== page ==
As head of the Office of Management and Budget at the White House, Mick Mulvaney was responsible for overseeing the government to shut down Friday when Congress failed to reach a spending deal ahead of a midnight deadline. But the, with both chambers voting on a two-year budget deal that calls for increases in defense and domestic spending to the tune of $400 billion.
Mulvaney, who is also the acting director of the Consumer Financial Protection Bureau, joined us to discuss the budget deal, its effects on the deficit and this week's.
The following is a transcript of the interview with Mulvaney that aired Sunday, Feb. 11, 2018, on "Face the Nation."
MAJOR GARRETT: Joining us now is White House Budget Director Mick Mulvaney. He was also the acting director of the Consumer Financial Protection Board. Mr. Director, those issues are important, but first, it's a bad week for the White House in terms of personnel. Why shouldn't women reasonably wonder if this White House doesn't have a lax attitude when it comes to the question of domestic abuse?
MICK MULVANEY: I don't think we have a lax attitude. I think what you saw happened this week, Major, was completely reasonable and normal. The president--
MAJOR GARRETT: Reasonable and normal.
MICK MULVANEY: Let me explain that. The president had someone working for him who came to him and said: "Look, I've been accused of this. I've been falsely accused of this. Please don't believe it it's not true." If your cameraman came to you and said that to you, you probably would give that person the benefit the doubt or at least you want to do that because you know that person and you trust that person. That's what the president did up until the time that it became obvious when the photographs came out that the person was not being honest with the president. And that person after that happened, we dismissed that person immediately so that- that's an ordinary and very human reaction to the- to the set of circumstances. You don't want to throw people out on the street based just upon the allegation. But as soon as it became apparent us that the allegations were true, Rob Porter had to go.
MAJOR GARRETT: In other words Rob Porter deceived the Chief of Staff of the president of the United States.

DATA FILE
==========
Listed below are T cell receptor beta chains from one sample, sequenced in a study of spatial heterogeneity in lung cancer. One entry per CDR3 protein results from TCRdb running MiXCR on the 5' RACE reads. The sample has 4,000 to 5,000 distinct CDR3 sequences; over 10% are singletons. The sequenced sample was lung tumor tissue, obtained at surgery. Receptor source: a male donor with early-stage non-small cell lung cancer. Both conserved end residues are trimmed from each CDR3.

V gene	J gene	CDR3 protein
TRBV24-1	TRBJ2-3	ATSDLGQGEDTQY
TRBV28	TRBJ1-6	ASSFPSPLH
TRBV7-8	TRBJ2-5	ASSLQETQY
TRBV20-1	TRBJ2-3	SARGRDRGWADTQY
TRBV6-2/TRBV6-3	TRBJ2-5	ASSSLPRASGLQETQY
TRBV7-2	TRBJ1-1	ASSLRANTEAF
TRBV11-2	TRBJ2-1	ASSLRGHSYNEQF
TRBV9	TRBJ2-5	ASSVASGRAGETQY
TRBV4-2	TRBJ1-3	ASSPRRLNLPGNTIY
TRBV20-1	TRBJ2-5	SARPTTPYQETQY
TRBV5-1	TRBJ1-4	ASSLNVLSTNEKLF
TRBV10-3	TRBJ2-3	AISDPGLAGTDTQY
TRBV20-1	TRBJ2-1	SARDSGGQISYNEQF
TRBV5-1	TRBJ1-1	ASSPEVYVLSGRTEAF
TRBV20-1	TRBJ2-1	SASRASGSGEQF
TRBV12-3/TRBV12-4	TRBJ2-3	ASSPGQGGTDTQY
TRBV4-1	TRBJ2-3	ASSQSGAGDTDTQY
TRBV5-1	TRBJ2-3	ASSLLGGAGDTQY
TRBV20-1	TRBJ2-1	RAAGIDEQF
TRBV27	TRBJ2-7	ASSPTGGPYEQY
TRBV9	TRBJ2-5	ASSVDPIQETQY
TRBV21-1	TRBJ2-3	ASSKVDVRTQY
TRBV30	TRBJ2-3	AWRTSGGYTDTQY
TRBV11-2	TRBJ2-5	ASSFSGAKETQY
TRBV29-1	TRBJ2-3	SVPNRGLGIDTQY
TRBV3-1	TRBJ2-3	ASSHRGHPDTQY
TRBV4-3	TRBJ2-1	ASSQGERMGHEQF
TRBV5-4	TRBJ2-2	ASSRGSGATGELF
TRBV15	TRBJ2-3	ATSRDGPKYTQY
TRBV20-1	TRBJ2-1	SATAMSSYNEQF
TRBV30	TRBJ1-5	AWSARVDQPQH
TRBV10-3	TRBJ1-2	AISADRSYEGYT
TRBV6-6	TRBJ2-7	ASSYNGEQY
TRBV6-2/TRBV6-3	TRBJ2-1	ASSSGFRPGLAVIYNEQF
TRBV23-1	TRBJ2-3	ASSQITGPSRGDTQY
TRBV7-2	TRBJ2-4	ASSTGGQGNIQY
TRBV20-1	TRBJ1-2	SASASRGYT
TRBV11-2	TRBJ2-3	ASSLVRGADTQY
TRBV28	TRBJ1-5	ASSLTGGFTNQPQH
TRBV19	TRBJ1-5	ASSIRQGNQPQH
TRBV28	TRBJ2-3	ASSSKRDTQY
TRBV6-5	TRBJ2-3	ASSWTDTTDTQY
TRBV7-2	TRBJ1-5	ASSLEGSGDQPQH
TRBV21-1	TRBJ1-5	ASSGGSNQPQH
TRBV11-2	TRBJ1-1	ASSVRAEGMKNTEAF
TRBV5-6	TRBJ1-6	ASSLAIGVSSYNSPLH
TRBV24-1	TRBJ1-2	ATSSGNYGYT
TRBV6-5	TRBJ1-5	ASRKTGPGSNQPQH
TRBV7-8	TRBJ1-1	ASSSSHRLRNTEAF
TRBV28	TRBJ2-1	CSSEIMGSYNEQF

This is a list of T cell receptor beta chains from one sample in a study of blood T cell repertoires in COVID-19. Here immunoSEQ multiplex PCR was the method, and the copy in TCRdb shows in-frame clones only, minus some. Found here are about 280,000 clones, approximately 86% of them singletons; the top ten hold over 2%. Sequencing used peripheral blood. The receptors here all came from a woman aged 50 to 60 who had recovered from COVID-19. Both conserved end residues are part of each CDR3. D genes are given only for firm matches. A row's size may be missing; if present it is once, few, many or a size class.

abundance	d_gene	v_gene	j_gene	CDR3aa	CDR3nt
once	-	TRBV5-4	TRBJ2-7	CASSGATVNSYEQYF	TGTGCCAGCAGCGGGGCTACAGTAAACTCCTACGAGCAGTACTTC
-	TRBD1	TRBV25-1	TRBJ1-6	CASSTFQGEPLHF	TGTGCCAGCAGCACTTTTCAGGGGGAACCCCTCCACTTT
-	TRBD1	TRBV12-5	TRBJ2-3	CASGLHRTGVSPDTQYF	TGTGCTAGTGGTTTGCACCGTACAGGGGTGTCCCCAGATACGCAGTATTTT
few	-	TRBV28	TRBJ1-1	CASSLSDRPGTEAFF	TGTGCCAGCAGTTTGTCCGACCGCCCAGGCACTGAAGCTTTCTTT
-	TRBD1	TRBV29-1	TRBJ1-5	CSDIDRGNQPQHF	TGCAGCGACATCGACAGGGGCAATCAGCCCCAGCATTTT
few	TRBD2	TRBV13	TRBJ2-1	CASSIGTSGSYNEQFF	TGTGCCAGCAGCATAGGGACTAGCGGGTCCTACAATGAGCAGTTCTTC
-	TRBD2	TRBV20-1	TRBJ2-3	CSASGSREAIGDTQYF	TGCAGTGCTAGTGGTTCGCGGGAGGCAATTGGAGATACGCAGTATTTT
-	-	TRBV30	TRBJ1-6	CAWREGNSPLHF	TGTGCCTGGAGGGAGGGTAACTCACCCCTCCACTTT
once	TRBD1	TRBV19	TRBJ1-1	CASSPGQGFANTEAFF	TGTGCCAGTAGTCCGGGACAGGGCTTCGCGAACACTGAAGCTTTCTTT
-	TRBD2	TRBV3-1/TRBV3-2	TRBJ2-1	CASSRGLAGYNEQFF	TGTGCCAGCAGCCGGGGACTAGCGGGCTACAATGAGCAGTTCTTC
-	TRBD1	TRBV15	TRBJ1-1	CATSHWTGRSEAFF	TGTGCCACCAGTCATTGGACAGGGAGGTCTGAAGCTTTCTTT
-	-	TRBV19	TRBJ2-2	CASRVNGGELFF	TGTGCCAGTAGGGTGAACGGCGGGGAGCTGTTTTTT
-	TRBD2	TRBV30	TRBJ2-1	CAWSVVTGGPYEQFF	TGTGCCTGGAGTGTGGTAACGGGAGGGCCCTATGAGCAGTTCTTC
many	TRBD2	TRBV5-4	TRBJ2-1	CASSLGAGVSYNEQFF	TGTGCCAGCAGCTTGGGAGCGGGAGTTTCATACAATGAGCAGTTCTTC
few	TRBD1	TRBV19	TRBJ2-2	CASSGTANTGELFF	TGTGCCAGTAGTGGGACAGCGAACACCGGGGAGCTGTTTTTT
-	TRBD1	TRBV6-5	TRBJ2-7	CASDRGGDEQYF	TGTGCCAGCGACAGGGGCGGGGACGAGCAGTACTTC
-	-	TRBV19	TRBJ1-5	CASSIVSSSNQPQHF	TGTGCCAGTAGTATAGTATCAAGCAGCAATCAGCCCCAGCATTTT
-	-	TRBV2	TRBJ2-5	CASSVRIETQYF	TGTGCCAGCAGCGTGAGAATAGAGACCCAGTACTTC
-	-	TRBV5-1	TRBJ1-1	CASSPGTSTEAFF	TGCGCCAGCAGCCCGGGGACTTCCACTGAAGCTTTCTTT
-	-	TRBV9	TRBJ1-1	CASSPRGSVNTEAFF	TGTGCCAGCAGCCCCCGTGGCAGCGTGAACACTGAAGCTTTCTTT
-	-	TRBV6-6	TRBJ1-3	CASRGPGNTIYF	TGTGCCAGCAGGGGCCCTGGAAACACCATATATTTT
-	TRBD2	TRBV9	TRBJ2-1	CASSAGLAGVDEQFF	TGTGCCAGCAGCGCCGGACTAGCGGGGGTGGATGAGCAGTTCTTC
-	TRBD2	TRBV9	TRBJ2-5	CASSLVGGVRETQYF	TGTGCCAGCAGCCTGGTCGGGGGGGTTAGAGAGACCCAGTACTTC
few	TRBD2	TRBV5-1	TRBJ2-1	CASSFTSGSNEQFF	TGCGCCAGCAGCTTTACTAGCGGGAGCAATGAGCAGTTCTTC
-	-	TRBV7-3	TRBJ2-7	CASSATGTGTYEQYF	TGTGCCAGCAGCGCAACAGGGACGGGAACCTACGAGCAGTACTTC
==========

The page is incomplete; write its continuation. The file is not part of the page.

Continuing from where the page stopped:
MICK MULVANEY: I think that under the circumstances, he wasn't entirely forthcoming with him and I think the photographs took everybody by surprise.
MAJOR GARRETT: Was there a blind spot because of the reputation Rob Porter had in the White House?
MICK MULVANEY: No I think the president and the chief of staff -- I am much more likely to believe people not based on their gender but based on their relationship with them. If Kellyanne Conway had come to the president and said something we'd be more inclined to believe that person than the person that we don't know. Again I think that's very natural human reaction to the circumstances
MAJOR GARRETT: In this climate, do you think the president missed an opportunity and may have insulted people by not at least recognizing the victims in this situation, Rob Porter's ex-wives and the wife of David Sorenson who are victims?
MICK MULVANEY: I think what you saw the president go through this week, and I don't know if you all played the video of the speech that he gave of that comment that he made. He was extraordinarily saddened by this. He's been let down --
MAJOR GARRETT: On behalf of Rob.
MICK MULVANEY: He's been let down by somebody who he trusted somebody who he put in a place of authority and then wasn't told the truth. I think that's sad and the president. I think you saw that this week
MAJOR GARRETT: You've spoken very highly of Chief Kelly, the chief of staff. Saying he's brought order and discipline. Was this week a week that is consistent with the order and discipline?
MICK MULVANEY: Yeah and again I keep telling you and we've had these conversations before that to watch the media cover the West Wing and then go to work there is like night and day. And to believe the media that there's complete disarray, there's a bunch of infighting. And it's simply not the case that the West Wing continues to function. It functions well. I hear that I'm being considered, in the media at least, for replacing the chief of staff or you think that maybe someone would have mentioned it to me. No one's talked to me at all. Not a single time.
MAJOR GARRETT: How badly you don't want that job?
MICK MULVANEY: I don't want that job. I love the job, jobs that I have now. And more importantly, I think the chief of staff is doing a really good job. And most importantly, I think the president thinks he's doing a great job, as well.
MAJOR GARRETT: Last week in the midst of all this John Kelly served the president well.
MICK MULVANEY: I believe so under the circumstances of having someone who is close to you--
MAJOR GARRETT: Even with that statement that says he's a man of true integrity?